Dynamic path analysis introduced by (Fosen et al. 2006) is a method for performing mediation analysis with a longitudinal mediator and time-to-event outcome. A thorough review of the methodology can be found in the tutorial paper of (Kormaksson et al. 2024). In this vignette we will outline the modeling framework and define direct, indirect and total effects in the context of dynamic path analysis. We then demonstrate the main functionalities of the package, namely estimation, inference, and visualization.

Dynamic path analysis involves modeling so-called *dynamic path
diagrams* such as the one depicted in Figure 1 (a). A dynamic path
diagram is defined in (Fosen
et al. 2006) as a time-indexed sequence of directed acyclic
graphs that is characterized by a treatment variable, \(Z\), one or more longitudinal mediator
variables, \(M(t)\), and a survival
(time-to-event) outcome \(dN(t)=1(t \leq T
< t+dt)\), where \(T\)
denotes the time of event with hazard \(\lambda(t) = \lim_{dt \rightarrow 0} P(dN(t)=1 | T
\geq t)\). The survival outcome takes the role of a single
terminal node in the dynamic path diagram. Additional time-fixed
confounder variables, such as baseline characteristics, \(X\), may be incorporated as well.

Relationships between variables are represented by directed edges between nodes and collectively the nodes and edges imply an underlying model structure. More specifically, each child node represents an entity to be modeled while the corresponding parent nodes represent the underlying model covariates. In Figure 1 (a) there are two implied models, one corresponding to the survival outcome variable, \(dN(t)\), and the other corresponding to the mediator response \(M(t)\).

A defining feature of dynamic path analysis as defined in (Fosen et al. 2006) is
the specific choice of models for the dynamic path diagram, namely the
so-called *dynamic path models*. At the core of these is Aalen’s
additive regression model for the survival outcome at the terminal node
while all other models involve least squares regressions at each time
point \(t\). In the following equations
we see the dynamic path models corresponding to Figure 1 (a) \[\begin{align}
\lambda(t) &= R(t) \cdot \left\{\beta_0(t) + \beta_1(t) Z +
\beta_2(t) M(t) + X\eta \right\}, \tag{1} \\
M(t) &= \alpha_0(t) + \alpha_1(t) Z + X\eta +
\varepsilon(t). \tag{2}
\end{align}\] In the above \(R(t)\) is the *at-risk* function
indicating whether subject is still under observation (i.e. alive and
still under follow up) just before time \(t\), and \(\varepsilon(t)\) is a time-dependent error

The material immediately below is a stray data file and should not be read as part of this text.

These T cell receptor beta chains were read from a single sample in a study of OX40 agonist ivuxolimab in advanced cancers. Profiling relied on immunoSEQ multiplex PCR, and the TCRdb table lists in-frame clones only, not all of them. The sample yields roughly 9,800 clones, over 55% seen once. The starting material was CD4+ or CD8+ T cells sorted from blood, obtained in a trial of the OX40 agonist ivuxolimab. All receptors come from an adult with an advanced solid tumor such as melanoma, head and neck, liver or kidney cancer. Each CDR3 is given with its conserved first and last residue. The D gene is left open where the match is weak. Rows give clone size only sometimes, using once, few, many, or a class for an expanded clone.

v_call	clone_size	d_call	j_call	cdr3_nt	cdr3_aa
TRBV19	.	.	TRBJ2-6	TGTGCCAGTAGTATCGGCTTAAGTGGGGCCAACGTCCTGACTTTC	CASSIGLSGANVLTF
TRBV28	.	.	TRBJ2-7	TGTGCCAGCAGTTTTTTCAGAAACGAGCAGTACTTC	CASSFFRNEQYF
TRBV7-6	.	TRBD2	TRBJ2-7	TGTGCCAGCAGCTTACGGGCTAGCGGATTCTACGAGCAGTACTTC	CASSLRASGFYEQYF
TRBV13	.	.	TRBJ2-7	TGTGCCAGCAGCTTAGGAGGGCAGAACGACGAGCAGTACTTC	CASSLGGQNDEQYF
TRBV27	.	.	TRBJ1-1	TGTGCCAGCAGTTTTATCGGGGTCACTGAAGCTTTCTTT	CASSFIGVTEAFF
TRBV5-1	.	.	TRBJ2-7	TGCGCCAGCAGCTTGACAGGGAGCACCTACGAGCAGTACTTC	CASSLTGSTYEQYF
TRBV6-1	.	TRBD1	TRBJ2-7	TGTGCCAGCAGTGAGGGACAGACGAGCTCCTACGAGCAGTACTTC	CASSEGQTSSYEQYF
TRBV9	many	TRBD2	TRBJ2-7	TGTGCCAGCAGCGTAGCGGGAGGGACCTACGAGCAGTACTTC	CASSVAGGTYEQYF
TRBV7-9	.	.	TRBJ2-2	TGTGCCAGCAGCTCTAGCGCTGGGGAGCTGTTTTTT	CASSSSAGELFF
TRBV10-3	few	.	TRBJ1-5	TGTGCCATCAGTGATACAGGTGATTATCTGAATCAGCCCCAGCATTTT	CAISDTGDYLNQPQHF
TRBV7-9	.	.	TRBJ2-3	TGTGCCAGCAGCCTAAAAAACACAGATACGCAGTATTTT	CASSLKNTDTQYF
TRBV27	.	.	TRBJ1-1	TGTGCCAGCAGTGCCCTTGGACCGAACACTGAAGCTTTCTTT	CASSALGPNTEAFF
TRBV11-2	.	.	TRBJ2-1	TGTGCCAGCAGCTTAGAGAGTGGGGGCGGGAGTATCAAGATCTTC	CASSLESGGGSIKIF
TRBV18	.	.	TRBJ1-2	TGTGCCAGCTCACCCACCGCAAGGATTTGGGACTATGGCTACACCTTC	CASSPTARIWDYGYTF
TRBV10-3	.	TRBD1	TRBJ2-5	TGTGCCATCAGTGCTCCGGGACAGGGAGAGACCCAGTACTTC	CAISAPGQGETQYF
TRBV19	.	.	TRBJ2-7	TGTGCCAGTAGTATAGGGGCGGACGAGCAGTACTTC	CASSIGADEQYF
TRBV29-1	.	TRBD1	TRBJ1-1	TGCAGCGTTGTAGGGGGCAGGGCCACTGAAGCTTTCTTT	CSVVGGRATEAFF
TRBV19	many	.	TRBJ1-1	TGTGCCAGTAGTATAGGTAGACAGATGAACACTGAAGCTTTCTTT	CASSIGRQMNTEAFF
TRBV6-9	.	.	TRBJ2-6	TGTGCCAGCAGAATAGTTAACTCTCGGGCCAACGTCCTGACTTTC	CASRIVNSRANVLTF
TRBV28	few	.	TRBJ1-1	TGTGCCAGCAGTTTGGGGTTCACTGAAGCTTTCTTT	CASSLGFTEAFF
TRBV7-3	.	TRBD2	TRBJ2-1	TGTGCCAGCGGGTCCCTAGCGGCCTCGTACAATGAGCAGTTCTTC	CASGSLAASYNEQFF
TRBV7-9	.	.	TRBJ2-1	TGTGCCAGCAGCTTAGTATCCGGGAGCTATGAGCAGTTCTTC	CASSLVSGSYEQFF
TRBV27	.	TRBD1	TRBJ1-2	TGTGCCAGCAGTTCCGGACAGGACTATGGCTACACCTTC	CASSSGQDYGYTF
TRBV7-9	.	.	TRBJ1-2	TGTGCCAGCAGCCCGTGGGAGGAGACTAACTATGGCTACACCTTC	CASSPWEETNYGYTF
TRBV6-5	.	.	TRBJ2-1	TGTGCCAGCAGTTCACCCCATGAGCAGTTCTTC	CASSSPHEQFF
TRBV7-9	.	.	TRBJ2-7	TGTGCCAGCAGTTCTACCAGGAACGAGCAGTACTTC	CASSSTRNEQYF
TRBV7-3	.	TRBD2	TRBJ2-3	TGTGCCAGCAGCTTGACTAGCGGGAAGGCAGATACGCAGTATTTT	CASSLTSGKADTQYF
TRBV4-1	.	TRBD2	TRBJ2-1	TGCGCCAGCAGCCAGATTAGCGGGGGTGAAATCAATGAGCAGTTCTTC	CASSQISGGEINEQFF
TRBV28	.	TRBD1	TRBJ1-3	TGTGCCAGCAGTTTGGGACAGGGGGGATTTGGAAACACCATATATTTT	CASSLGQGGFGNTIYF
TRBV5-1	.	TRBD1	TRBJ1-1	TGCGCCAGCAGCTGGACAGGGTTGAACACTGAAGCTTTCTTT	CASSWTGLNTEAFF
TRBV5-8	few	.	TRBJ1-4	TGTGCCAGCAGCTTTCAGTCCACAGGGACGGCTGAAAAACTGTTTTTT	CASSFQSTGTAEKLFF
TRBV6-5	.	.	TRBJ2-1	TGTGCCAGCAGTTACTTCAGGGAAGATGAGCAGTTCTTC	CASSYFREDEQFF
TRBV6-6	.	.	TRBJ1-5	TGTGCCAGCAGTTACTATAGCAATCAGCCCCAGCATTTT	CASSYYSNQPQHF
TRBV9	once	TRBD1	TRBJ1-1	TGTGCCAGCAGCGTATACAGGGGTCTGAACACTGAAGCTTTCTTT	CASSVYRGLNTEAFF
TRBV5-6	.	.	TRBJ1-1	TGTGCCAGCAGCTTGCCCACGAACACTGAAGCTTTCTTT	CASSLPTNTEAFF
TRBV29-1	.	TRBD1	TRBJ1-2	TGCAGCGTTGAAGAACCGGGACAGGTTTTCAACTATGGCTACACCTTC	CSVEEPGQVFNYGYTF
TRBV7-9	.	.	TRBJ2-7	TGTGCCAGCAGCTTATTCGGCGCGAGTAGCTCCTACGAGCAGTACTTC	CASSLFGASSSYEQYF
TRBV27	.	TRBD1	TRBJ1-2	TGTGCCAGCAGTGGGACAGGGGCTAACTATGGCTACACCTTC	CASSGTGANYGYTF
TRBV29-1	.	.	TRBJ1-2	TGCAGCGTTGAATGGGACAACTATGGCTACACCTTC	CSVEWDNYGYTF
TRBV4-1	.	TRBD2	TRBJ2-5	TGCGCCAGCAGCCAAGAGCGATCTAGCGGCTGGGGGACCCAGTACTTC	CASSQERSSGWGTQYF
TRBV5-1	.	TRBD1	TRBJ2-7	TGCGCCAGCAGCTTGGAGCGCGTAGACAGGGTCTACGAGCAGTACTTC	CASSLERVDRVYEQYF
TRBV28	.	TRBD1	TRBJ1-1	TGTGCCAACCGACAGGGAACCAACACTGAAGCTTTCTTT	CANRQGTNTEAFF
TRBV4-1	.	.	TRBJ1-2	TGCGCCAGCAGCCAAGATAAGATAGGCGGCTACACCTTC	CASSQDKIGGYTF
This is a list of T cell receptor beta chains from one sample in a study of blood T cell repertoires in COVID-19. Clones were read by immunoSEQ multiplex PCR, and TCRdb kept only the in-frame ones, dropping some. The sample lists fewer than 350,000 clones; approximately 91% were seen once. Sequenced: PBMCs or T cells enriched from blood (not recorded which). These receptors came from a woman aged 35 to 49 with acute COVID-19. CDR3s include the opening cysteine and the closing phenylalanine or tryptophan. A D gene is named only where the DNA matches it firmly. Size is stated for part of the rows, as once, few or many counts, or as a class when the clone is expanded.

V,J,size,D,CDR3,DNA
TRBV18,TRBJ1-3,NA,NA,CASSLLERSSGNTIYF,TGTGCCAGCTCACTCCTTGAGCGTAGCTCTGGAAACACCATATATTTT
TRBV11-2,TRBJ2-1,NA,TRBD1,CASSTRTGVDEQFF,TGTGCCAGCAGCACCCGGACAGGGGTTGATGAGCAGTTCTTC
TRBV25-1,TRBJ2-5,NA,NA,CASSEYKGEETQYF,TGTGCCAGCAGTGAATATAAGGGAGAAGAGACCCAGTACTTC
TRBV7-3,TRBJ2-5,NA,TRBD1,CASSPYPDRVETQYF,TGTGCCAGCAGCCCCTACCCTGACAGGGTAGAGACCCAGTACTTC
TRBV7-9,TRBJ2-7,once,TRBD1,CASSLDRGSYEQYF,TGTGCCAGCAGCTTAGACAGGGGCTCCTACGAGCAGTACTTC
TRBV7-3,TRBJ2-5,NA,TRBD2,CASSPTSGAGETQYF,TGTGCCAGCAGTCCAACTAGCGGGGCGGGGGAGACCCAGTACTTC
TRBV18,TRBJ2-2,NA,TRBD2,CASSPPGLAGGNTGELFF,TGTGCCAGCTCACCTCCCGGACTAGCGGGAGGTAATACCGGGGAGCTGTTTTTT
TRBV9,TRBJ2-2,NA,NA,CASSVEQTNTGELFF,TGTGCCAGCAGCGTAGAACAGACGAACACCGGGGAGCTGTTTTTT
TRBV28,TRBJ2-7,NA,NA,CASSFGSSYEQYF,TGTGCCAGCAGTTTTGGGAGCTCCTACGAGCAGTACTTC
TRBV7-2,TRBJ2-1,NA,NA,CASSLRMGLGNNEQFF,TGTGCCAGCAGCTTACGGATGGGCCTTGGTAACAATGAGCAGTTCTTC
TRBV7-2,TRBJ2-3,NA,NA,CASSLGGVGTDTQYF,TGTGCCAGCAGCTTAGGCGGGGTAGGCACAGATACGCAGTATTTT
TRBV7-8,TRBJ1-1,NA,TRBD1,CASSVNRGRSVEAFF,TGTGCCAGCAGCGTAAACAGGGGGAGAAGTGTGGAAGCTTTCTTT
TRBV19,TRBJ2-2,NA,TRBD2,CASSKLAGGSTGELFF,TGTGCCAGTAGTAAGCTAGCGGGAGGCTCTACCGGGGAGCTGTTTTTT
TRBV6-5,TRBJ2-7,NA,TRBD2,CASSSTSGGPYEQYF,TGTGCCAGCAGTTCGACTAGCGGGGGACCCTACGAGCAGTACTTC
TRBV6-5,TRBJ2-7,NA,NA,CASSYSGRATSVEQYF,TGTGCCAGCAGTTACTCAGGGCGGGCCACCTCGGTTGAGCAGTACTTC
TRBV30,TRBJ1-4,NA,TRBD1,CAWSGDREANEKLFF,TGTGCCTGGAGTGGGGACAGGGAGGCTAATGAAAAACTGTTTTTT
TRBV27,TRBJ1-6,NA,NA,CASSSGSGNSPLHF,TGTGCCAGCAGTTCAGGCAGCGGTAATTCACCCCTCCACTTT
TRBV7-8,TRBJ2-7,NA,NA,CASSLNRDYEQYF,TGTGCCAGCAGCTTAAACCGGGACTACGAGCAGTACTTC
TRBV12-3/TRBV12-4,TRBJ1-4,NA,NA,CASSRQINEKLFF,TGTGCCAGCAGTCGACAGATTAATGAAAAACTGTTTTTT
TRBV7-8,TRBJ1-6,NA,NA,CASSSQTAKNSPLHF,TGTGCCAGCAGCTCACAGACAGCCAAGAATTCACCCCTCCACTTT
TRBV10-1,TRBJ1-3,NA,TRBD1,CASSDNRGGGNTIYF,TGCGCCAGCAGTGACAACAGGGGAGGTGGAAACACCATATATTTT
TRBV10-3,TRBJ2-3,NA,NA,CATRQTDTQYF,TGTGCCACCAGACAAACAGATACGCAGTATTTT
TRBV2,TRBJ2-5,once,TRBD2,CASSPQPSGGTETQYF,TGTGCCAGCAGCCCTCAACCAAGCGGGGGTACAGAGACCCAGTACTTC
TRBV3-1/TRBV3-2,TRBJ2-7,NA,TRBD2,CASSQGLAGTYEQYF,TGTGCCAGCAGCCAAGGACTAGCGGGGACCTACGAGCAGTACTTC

term. Under the *outcome model* (1) the hazard is assumed to
change linearly as a function of treatment, mediator(s) and confounders,
while in the *mediator model* (2) the longitudinal mediator is
regressed on treatment and confounders.

The regression functions of principal interest are those characterizing the relationships between treatment, mediator(s) and survival, namely \(\beta_1(t), \beta_2(t)\), and \(\alpha_1(t)\). The goal of dynamic path analysis (and the dpasurv package) is to estimate these key functions that serve as building blocks for the direct, indirect and total effects that are defined in the next section.

The cumulative direct and indirect effects at time \(t\) are defined as as follows \[\begin{align} cumdir(t) &= \int_0^t \beta_1(s)ds \label{eqn:direct_effect}, \\ cumind(t) &= \int_0^t \alpha_1(s)\beta_2(s)ds \label{eqn:indirect_effect}. \end{align}\] The direct effect corresponds to the regression function along the direct arrow between treatment \(Z\) and outcome \(dN(t)\) in Figure 1 (a), while the indirect effect is obtained by multiplying the regression functions along the mediation path \(Z \rightarrow M(t) \rightarrow dN(t)\).

The total effect is defined as the regression function \(\gamma_1(t)\) from the mediator free Aalen’s additive model from Figure 1 (b) \[ \lambda(t) = R(t) \cdot \left\{\gamma_0(t) + \gamma_1(t) Z + X\eta \right\}, \tag{3} \] and the corresponding cumulative total effect is defined as: \[\begin{align} cumtot(t) &= \int_0^t \gamma_1(s)ds \label{eqn:total_effect}. \\ \end{align}\] One of the most appealing features of dynamic path analysis is the following analytical decomposition \[\begin{align} cumtot(t) &= cumdir(t) + cumind(t). \\ \end{align}\]